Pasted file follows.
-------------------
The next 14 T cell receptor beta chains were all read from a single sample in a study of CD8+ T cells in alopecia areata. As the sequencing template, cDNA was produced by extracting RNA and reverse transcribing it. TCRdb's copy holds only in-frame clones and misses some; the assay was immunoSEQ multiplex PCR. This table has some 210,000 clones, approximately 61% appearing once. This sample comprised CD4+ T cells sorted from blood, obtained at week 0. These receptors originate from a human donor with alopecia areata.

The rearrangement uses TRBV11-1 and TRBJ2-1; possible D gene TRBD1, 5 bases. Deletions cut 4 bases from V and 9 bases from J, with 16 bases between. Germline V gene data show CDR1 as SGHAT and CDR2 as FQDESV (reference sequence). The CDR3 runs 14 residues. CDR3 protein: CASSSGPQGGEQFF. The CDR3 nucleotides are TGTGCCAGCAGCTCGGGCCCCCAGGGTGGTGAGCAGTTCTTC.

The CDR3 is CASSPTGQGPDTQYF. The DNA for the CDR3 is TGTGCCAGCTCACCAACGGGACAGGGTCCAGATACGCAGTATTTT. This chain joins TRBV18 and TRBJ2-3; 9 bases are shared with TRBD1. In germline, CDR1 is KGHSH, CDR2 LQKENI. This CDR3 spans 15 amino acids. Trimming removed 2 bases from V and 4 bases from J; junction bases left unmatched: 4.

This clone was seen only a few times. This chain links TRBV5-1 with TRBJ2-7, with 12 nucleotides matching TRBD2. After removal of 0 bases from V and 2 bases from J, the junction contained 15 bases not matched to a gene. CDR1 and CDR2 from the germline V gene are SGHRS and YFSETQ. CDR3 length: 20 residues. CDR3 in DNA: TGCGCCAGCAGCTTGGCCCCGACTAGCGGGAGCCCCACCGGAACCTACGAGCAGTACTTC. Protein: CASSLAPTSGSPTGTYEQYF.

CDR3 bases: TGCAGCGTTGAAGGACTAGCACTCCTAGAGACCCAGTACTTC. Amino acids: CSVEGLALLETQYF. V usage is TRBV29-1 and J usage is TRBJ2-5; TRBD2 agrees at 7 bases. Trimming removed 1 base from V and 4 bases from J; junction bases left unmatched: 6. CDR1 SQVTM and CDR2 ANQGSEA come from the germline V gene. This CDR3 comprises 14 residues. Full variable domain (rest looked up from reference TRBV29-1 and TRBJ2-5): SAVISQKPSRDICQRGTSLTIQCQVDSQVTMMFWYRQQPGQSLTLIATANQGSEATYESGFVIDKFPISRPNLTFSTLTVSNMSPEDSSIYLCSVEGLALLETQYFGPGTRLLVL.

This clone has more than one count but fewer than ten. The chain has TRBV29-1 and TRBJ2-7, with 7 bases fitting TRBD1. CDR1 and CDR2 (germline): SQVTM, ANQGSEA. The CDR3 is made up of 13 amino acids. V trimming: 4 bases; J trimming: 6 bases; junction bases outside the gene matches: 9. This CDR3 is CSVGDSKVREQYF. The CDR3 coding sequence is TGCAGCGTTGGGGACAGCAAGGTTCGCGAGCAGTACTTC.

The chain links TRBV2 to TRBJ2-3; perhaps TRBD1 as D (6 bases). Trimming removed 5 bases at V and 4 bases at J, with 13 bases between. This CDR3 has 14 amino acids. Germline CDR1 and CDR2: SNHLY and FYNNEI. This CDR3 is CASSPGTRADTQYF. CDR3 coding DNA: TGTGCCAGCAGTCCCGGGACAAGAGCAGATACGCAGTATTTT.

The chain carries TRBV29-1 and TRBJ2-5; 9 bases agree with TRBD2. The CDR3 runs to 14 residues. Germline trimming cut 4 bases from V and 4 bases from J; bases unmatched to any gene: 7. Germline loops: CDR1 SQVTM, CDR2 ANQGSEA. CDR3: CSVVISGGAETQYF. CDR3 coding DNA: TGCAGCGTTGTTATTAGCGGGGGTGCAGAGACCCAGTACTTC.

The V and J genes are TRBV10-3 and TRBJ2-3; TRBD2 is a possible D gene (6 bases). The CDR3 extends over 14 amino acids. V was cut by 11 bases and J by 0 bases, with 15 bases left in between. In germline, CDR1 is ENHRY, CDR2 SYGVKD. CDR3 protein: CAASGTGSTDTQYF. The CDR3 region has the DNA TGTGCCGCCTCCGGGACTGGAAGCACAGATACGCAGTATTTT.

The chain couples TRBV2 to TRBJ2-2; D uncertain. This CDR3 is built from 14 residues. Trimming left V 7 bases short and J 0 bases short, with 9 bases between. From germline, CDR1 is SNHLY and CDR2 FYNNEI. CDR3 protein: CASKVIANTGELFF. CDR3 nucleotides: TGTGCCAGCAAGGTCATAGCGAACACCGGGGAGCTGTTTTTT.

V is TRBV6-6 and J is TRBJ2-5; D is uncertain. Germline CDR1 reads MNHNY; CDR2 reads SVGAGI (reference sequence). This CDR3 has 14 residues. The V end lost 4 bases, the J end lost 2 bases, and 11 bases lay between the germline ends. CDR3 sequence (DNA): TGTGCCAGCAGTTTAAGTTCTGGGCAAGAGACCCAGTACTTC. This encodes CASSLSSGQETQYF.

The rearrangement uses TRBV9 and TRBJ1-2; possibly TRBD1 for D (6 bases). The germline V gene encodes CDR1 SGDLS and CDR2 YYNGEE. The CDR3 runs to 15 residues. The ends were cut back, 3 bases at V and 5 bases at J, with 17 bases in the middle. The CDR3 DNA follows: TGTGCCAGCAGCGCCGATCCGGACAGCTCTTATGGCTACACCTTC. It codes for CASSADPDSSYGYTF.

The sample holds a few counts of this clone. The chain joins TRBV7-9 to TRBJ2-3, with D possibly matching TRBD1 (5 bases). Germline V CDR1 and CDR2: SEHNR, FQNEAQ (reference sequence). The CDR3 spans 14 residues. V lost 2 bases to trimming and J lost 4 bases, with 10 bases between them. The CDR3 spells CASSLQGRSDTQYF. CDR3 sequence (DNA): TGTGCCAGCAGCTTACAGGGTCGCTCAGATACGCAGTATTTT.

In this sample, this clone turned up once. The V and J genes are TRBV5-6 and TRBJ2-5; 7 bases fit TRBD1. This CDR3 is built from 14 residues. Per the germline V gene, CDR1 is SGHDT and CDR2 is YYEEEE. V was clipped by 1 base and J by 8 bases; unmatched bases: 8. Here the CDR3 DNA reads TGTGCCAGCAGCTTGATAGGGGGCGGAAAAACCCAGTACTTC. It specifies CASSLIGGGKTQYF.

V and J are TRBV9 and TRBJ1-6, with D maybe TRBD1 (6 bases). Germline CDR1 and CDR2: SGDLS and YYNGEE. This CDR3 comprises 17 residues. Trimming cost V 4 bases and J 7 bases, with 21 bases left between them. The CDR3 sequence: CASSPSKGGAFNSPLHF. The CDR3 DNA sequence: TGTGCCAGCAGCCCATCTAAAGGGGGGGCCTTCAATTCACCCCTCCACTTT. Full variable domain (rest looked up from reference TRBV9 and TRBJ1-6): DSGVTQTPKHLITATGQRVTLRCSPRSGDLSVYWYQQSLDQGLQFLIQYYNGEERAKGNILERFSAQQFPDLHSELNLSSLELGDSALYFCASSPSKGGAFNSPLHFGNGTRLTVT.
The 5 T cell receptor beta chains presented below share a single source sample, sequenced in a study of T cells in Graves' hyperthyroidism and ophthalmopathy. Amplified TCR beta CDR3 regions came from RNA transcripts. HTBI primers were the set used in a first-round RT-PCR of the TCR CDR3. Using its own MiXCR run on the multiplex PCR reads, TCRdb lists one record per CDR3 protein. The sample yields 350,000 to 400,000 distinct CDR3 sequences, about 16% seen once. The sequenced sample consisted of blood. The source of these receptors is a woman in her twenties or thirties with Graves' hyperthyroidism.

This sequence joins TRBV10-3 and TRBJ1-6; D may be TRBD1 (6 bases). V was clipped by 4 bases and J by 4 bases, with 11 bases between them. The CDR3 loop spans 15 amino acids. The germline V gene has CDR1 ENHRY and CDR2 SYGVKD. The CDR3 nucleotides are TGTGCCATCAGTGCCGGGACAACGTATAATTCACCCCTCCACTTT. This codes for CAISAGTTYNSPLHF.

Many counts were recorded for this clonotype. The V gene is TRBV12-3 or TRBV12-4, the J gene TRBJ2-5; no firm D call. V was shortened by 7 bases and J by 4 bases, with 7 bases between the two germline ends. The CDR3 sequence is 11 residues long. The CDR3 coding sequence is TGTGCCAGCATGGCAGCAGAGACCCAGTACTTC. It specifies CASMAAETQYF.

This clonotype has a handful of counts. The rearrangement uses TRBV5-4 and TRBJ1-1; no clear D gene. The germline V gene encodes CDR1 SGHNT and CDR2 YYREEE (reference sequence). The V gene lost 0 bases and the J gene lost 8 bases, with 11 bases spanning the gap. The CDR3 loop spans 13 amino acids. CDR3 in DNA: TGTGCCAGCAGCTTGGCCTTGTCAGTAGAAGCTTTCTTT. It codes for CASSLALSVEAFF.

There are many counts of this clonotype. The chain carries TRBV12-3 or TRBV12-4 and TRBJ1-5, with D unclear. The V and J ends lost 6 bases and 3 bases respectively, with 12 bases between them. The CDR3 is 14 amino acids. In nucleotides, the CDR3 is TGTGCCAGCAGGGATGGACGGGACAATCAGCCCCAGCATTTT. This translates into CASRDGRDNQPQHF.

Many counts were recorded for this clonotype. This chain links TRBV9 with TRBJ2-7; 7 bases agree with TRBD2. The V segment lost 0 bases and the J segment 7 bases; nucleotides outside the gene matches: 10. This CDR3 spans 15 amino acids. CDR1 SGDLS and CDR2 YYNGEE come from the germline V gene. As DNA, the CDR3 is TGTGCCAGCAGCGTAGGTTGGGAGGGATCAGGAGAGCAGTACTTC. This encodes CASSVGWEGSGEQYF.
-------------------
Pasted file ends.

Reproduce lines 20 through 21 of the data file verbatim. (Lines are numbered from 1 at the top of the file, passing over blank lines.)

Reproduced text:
There are many counts of this clonotype. The chain carries TRBV12-3 or TRBV12-4 and TRBJ1-5, with D unclear. The V and J ends lost 6 bases and 3 bases respectively, with 12 bases between them. The CDR3 is 14 amino acids. In nucleotides, the CDR3 is TGTGCCAGCAGGGATGGACGGGACAATCAGCCCCAGCATTTT. This translates into CASRDGRDNQPQHF.

Many counts were recorded for this clonotype. This chain links TRBV9 with TRBJ2-7; 7 bases agree with TRBD2. The V segment lost 0 bases and the J segment 7 bases; nucleotides outside the gene matches: 10. This CDR3 spans 15 amino acids. CDR1 SGDLS and CDR2 YYNGEE come from the germline V gene. As DNA, the CDR3 is TGTGCCAGCAGCGTAGGTTGGGAGGGATCAGGAGAGCAGTACTTC. This encodes CASSVGWEGSGEQYF.